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13 December, 1999

Monday December 13, 1999

Well my adventure is rapidly coming to a close. I am suppose to start for Christchurch tomorrow, but that really does not seem likely since there have been various delays since last Thursday and right now it is snowing like crazy outside. So it will be one of those hurry up and wait scenarios until I am finally off continent.

I am ready to go home. The work has been hard and the days very very long, but I assure you it has been a labor of love. But I do miss my loved ones back home and want to be with them especially during this very special time of the year.

I believe I am one of the most fortunate men on earth to have been to this mystical place not once, but twice. I hope my journals have conveyed this message, but more importantly I hope these journals have served as a teaching tool. I hope I have shown how there is still a place on earth that is basically untouched and that Mother Nature is still in charge of. A place where man probably really doesn't belong and it takes the major part of his resources to get here and then to keep people safe and healthy while here. A place where cutting edge science takes place; some with no obvious practical goals in mind (pure science) and others with very critical goals in mind, investigating and "plugging" the ozone hole (applied science).

The enormity, the control that Mother Nature has, and the beauty of this place called Antarctica are what I love most. People have asked me how can there be beauty in a place where there is nothing. I guess "nothing" is in the eyes of the beholder. This great "empty" place is filled with many things for me. It is filled with a multitude of differing shades of whites and blues. Colors that also change as to wind blows and as the sun simply goes in counterclockwise circles above my head. It is filled with the beauty and mystery of rocks, the size of a man, that the wind has carved into graceful designs (like the ventifacts in the dry valleys). It is filled with the beauty and mystery of ice edge that stick out of the water 200' and another 1800' below and breaks off as giant floating ice-islands, often miles long and wide, which we call ice bergs. It the plethora of brightly colored macroscopic and microscopic organisms that fill the seas around Antarctica. It is the beauty and mostly the mystery of the algae and rotifers that make up and live in the alga mats in the lakes of the dry valleys (the coldest and driest desert on earth). It is the freshwater lakes that have 4 meters of ice on top and then at 60 or 70 meters below have water so salty that it prevents much of the energy that strikes it from above from leaving and results in a layer of water that is at 77oF. It is the penguins that seem to show up out of nowhere and can "fly" through the water. It is the fish that have antifreeze in their blood so that they can live in the super cold waters of the Southern Ocean. It is the bacteria and lichens that are found in and on the rocks and soil. It is not seeing stars for 6 months of the year and then never seeing the sun for the next six months and having your next "sunrise" or "sunset" six months way. It is knowing that I have left footprints where there never have been any before and probably will never be any again. I guess much of the beauty I see here is in the unknowns I find here. The more I know, the more I know there is so much more I need to know. (Does that make sense?)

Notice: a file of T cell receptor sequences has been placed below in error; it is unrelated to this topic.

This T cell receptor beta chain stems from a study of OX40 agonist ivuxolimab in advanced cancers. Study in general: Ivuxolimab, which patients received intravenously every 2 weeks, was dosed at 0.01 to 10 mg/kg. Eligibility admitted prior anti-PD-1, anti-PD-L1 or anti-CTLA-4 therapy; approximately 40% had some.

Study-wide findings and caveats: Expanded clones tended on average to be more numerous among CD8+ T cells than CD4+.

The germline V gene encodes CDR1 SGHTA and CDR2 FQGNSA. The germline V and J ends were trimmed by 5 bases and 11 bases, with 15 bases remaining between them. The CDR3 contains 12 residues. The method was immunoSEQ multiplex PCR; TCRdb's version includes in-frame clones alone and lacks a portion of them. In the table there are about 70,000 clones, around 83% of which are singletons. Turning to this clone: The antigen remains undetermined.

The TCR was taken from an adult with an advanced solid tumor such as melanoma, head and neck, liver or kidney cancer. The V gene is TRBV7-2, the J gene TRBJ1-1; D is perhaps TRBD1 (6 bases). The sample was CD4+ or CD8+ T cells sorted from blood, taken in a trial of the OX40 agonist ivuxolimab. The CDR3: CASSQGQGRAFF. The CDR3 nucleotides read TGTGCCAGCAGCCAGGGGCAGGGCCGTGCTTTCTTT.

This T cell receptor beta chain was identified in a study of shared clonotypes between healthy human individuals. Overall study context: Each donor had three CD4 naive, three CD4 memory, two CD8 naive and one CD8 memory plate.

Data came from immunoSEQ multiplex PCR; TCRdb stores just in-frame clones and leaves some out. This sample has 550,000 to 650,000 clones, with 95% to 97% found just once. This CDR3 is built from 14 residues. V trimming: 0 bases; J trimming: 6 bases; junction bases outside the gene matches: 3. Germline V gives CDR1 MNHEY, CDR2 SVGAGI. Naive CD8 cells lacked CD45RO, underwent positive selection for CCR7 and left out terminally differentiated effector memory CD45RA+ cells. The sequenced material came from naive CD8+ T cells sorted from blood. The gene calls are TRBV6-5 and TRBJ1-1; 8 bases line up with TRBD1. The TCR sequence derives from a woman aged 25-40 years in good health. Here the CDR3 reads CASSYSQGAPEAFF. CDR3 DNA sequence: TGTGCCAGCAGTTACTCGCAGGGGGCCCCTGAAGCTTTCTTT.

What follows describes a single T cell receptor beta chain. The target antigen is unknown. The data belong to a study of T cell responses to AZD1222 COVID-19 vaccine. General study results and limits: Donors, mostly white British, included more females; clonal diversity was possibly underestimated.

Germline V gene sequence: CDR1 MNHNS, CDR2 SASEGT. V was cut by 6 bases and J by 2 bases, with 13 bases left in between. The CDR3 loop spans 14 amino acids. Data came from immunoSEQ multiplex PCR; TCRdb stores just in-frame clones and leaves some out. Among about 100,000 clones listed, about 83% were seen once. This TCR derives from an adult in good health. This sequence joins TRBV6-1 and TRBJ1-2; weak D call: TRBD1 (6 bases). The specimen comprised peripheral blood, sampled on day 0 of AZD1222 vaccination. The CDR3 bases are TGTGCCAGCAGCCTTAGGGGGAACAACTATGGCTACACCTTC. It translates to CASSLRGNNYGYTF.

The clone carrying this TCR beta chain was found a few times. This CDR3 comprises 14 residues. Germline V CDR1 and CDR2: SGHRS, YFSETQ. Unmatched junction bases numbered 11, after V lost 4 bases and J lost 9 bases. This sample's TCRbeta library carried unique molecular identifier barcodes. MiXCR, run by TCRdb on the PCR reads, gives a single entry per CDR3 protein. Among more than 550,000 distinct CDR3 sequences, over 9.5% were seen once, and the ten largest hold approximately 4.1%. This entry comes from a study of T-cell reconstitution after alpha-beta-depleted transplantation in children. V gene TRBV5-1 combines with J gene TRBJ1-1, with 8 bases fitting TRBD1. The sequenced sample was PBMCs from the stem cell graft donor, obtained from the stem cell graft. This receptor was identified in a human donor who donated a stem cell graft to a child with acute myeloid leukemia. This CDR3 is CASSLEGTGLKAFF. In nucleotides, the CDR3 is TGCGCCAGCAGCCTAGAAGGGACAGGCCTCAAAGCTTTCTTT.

A lot of water has gone under the bridge since I was last in Antarctica 7 1/2 years ago. I lost the love of my life (my Ingrid), three of my children have been married and I have gained two new "daughters" and a "son", and I have begun to rebuild my life much of which is centered around a very special lady named Darcy. What has not changed though is the beauty/mystery I find in Antarctica. Truly, at least in these humble eyes, the most magnificent place on earth.

It has been a pleasure and an honor to serve you all by being able to bring this amazing place to your classrooms and homes (Sort of like being your personal eyes and ears in a place that very few, if any, will ever have the opportunity to visit.) I hope you found these journals informative and interesting.

I must close now. But before I do I need to ask a favor. During the next week or two I will be sending a survey to each person on my mailing list. Would you please fill it out and send it to me at my home email sometime before the first of the year. I should take only a couple of minutes, but it is most important to me.


The purpose of this survey will be to see I how many people I have reached and shared my adventure with and to try and determine if my efforts were worthwhile.

On that note . I will say good bye from Antarctica. May you all have your special place on earth where Mother Nature is the boss and you are forced realize that you are only a very small part of a very big cosmos. It is a humbling experience and, speaking for myself, I know I need that.

Thanks for all your support have a great holiday season, enjoy life, carpe diem and peace.

Love to All,

Peter M. Amati, Jr. (O.A.E.)

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